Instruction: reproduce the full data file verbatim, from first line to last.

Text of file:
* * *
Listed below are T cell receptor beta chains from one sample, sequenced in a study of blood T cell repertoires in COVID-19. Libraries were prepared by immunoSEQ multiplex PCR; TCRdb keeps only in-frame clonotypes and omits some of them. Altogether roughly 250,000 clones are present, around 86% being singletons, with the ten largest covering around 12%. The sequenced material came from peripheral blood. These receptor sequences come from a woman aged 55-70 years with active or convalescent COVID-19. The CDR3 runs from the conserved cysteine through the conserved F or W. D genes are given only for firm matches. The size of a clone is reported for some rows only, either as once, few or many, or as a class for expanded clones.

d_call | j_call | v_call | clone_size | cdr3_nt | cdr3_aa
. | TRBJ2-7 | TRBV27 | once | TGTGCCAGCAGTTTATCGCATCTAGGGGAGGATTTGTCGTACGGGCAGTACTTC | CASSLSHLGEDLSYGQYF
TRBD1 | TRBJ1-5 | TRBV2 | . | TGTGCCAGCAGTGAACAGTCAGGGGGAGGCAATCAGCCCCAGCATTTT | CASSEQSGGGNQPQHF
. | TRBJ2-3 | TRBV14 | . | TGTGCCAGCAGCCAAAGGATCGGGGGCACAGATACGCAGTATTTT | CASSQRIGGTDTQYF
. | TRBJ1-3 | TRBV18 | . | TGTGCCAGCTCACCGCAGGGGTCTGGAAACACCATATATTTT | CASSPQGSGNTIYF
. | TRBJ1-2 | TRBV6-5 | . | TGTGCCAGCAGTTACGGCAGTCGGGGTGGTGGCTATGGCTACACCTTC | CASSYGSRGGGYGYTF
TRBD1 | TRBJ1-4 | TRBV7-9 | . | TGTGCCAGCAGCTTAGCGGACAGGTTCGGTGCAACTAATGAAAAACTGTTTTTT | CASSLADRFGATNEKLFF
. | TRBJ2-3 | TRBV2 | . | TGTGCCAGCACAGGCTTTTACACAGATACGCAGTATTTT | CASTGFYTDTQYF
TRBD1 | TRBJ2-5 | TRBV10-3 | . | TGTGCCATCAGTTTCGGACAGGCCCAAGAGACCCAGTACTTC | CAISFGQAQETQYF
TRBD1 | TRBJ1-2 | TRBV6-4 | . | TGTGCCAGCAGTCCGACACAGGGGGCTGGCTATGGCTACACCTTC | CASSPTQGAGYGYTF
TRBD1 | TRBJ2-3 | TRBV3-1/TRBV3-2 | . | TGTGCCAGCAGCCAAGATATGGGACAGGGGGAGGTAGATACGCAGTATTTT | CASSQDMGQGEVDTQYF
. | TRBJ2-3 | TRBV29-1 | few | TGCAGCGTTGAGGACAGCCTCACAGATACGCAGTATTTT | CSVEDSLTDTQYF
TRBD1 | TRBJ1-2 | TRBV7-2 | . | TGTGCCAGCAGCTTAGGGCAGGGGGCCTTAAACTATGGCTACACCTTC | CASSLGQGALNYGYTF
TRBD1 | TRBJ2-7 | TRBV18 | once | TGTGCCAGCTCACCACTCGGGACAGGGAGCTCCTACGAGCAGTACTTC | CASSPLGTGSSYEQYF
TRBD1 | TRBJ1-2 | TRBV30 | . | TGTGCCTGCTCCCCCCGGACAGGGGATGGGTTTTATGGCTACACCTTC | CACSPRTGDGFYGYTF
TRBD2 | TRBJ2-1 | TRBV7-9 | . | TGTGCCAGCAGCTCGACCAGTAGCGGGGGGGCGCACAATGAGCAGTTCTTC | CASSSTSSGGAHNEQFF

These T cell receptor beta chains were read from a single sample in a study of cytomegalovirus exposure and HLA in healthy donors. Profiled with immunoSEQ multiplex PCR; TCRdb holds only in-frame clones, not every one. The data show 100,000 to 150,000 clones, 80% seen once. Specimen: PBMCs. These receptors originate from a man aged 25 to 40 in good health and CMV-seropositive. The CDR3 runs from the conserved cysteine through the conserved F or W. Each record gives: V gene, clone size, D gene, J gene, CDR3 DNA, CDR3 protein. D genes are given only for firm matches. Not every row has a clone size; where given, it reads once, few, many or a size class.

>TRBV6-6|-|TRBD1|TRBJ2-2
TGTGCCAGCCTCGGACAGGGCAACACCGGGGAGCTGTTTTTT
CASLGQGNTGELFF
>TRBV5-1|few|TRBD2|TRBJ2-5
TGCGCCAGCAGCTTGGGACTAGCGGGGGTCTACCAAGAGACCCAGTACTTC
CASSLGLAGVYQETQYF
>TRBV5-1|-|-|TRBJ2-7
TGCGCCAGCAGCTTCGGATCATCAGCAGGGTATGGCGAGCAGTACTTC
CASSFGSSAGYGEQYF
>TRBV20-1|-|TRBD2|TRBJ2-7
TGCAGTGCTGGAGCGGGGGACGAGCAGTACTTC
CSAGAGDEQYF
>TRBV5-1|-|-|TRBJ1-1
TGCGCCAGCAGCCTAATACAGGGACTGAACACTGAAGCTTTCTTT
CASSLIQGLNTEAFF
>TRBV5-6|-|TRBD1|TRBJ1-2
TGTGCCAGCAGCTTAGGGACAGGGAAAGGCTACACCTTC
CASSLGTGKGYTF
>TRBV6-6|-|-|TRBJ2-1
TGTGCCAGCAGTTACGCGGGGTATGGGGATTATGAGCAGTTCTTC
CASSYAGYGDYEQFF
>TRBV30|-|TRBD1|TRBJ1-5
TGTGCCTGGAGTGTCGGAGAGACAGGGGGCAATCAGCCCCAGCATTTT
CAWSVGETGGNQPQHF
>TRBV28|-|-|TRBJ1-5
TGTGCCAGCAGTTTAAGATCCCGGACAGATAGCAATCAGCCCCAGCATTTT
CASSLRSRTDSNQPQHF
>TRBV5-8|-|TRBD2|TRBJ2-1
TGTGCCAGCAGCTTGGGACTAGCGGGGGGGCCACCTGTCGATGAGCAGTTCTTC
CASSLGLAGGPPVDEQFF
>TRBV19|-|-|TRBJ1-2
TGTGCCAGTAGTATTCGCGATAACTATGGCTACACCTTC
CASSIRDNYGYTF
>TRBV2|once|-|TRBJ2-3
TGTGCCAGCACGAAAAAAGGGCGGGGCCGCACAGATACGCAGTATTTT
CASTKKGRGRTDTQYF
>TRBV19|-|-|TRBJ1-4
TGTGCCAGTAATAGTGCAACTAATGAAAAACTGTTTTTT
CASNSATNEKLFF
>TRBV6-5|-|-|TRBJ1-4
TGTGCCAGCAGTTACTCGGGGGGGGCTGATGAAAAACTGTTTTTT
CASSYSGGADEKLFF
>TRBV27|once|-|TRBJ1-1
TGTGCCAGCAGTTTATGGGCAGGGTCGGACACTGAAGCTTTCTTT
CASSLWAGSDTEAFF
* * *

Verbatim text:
Listed below are T cell receptor beta chains from one sample, sequenced in a study of blood T cell repertoires in COVID-19. Libraries were prepared by immunoSEQ multiplex PCR; TCRdb keeps only in-frame clonotypes and omits some of them. Altogether roughly 250,000 clones are present, around 86% being singletons, with the ten largest covering around 12%. The sequenced material came from peripheral blood. These receptor sequences come from a woman aged 55-70 years with active or convalescent COVID-19. The CDR3 runs from the conserved cysteine through the conserved F or W. D genes are given only for firm matches. The size of a clone is reported for some rows only, either as once, few or many, or as a class for expanded clones.

d_call | j_call | v_call | clone_size | cdr3_nt | cdr3_aa
. | TRBJ2-7 | TRBV27 | once | TGTGCCAGCAGTTTATCGCATCTAGGGGAGGATTTGTCGTACGGGCAGTACTTC | CASSLSHLGEDLSYGQYF
TRBD1 | TRBJ1-5 | TRBV2 | . | TGTGCCAGCAGTGAACAGTCAGGGGGAGGCAATCAGCCCCAGCATTTT | CASSEQSGGGNQPQHF
. | TRBJ2-3 | TRBV14 | . | TGTGCCAGCAGCCAAAGGATCGGGGGCACAGATACGCAGTATTTT | CASSQRIGGTDTQYF
. | TRBJ1-3 | TRBV18 | . | TGTGCCAGCTCACCGCAGGGGTCTGGAAACACCATATATTTT | CASSPQGSGNTIYF
. | TRBJ1-2 | TRBV6-5 | . | TGTGCCAGCAGTTACGGCAGTCGGGGTGGTGGCTATGGCTACACCTTC | CASSYGSRGGGYGYTF
TRBD1 | TRBJ1-4 | TRBV7-9 | . | TGTGCCAGCAGCTTAGCGGACAGGTTCGGTGCAACTAATGAAAAACTGTTTTTT | CASSLADRFGATNEKLFF
. | TRBJ2-3 | TRBV2 | . | TGTGCCAGCACAGGCTTTTACACAGATACGCAGTATTTT | CASTGFYTDTQYF
TRBD1 | TRBJ2-5 | TRBV10-3 | . | TGTGCCATCAGTTTCGGACAGGCCCAAGAGACCCAGTACTTC | CAISFGQAQETQYF
TRBD1 | TRBJ1-2 | TRBV6-4 | . | TGTGCCAGCAGTCCGACACAGGGGGCTGGCTATGGCTACACCTTC | CASSPTQGAGYGYTF
TRBD1 | TRBJ2-3 | TRBV3-1/TRBV3-2 | . | TGTGCCAGCAGCCAAGATATGGGACAGGGGGAGGTAGATACGCAGTATTTT | CASSQDMGQGEVDTQYF
. | TRBJ2-3 | TRBV29-1 | few | TGCAGCGTTGAGGACAGCCTCACAGATACGCAGTATTTT | CSVEDSLTDTQYF
TRBD1 | TRBJ1-2 | TRBV7-2 | . | TGTGCCAGCAGCTTAGGGCAGGGGGCCTTAAACTATGGCTACACCTTC | CASSLGQGALNYGYTF
TRBD1 | TRBJ2-7 | TRBV18 | once | TGTGCCAGCTCACCACTCGGGACAGGGAGCTCCTACGAGCAGTACTTC | CASSPLGTGSSYEQYF
TRBD1 | TRBJ1-2 | TRBV30 | . | TGTGCCTGCTCCCCCCGGACAGGGGATGGGTTTTATGGCTACACCTTC | CACSPRTGDGFYGYTF
TRBD2 | TRBJ2-1 | TRBV7-9 | . | TGTGCCAGCAGCTCGACCAGTAGCGGGGGGGCGCACAATGAGCAGTTCTTC | CASSSTSSGGAHNEQFF

These T cell receptor beta chains were read from a single sample in a study of cytomegalovirus exposure and HLA in healthy donors. Profiled with immunoSEQ multiplex PCR; TCRdb holds only in-frame clones, not every one. The data show 100,000 to 150,000 clones, 80% seen once. Specimen: PBMCs. These receptors originate from a man aged 25 to 40 in good health and CMV-seropositive. The CDR3 runs from the conserved cysteine through the conserved F or W. Each record gives: V gene, clone size, D gene, J gene, CDR3 DNA, CDR3 protein. D genes are given only for firm matches. Not every row has a clone size; where given, it reads once, few, many or a size class.

>TRBV6-6|-|TRBD1|TRBJ2-2
TGTGCCAGCCTCGGACAGGGCAACACCGGGGAGCTGTTTTTT
CASLGQGNTGELFF
>TRBV5-1|few|TRBD2|TRBJ2-5
TGCGCCAGCAGCTTGGGACTAGCGGGGGTCTACCAAGAGACCCAGTACTTC
CASSLGLAGVYQETQYF
>TRBV5-1|-|-|TRBJ2-7
TGCGCCAGCAGCTTCGGATCATCAGCAGGGTATGGCGAGCAGTACTTC
CASSFGSSAGYGEQYF
>TRBV20-1|-|TRBD2|TRBJ2-7
TGCAGTGCTGGAGCGGGGGACGAGCAGTACTTC
CSAGAGDEQYF
>TRBV5-1|-|-|TRBJ1-1
TGCGCCAGCAGCCTAATACAGGGACTGAACACTGAAGCTTTCTTT
CASSLIQGLNTEAFF
>TRBV5-6|-|TRBD1|TRBJ1-2
TGTGCCAGCAGCTTAGGGACAGGGAAAGGCTACACCTTC
CASSLGTGKGYTF
>TRBV6-6|-|-|TRBJ2-1
TGTGCCAGCAGTTACGCGGGGTATGGGGATTATGAGCAGTTCTTC
CASSYAGYGDYEQFF
>TRBV30|-|TRBD1|TRBJ1-5
TGTGCCTGGAGTGTCGGAGAGACAGGGGGCAATCAGCCCCAGCATTTT
CAWSVGETGGNQPQHF
>TRBV28|-|-|TRBJ1-5
TGTGCCAGCAGTTTAAGATCCCGGACAGATAGCAATCAGCCCCAGCATTTT
CASSLRSRTDSNQPQHF
>TRBV5-8|-|TRBD2|TRBJ2-1
TGTGCCAGCAGCTTGGGACTAGCGGGGGGGCCACCTGTCGATGAGCAGTTCTTC
CASSLGLAGGPPVDEQFF
>TRBV19|-|-|TRBJ1-2
TGTGCCAGTAGTATTCGCGATAACTATGGCTACACCTTC
CASSIRDNYGYTF
>TRBV2|once|-|TRBJ2-3
TGTGCCAGCACGAAAAAAGGGCGGGGCCGCACAGATACGCAGTATTTT
CASTKKGRGRTDTQYF
>TRBV19|-|-|TRBJ1-4
TGTGCCAGTAATAGTGCAACTAATGAAAAACTGTTTTTT
CASNSATNEKLFF
>TRBV6-5|-|-|TRBJ1-4
TGTGCCAGCAGTTACTCGGGGGGGGCTGATGAAAAACTGTTTTTT
CASSYSGGADEKLFF
>TRBV27|once|-|TRBJ1-1
TGTGCCAGCAGTTTATGGGCAGGGTCGGACACTGAAGCTTTCTTT
CASSLWAGSDTEAFF